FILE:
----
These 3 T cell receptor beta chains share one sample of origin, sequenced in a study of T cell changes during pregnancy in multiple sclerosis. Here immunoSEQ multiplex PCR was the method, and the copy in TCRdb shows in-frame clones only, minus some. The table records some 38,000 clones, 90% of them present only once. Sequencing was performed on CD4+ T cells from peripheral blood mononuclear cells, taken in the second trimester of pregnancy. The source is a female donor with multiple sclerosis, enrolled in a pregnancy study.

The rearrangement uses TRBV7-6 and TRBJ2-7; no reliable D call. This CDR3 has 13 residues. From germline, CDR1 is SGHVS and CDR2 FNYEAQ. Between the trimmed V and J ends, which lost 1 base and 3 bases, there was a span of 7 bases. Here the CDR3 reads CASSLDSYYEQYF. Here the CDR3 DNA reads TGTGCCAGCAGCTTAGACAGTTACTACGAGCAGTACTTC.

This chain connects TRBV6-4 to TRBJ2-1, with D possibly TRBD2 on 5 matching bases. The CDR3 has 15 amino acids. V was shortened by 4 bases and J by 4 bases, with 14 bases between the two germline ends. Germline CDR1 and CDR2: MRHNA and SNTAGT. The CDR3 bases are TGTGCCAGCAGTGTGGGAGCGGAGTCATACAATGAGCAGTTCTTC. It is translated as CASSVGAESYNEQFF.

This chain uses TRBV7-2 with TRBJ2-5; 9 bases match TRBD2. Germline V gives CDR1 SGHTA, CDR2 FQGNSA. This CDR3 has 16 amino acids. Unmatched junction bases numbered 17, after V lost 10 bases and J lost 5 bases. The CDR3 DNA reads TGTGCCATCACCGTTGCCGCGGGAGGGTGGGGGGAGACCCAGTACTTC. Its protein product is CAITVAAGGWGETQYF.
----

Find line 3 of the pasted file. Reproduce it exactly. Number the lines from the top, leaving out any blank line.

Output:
This chain connects TRBV6-4 to TRBJ2-1, with D possibly TRBD2 on 5 matching bases. The CDR3 has 15 amino acids. V was shortened by 4 bases and J by 4 bases, with 14 bases between the two germline ends. Germline CDR1 and CDR2: MRHNA and SNTAGT. The CDR3 bases are TGTGCCAGCAGTGTGGGAGCGGAGTCATACAATGAGCAGTTCTTC. It is translated as CASSVGAESYNEQFF.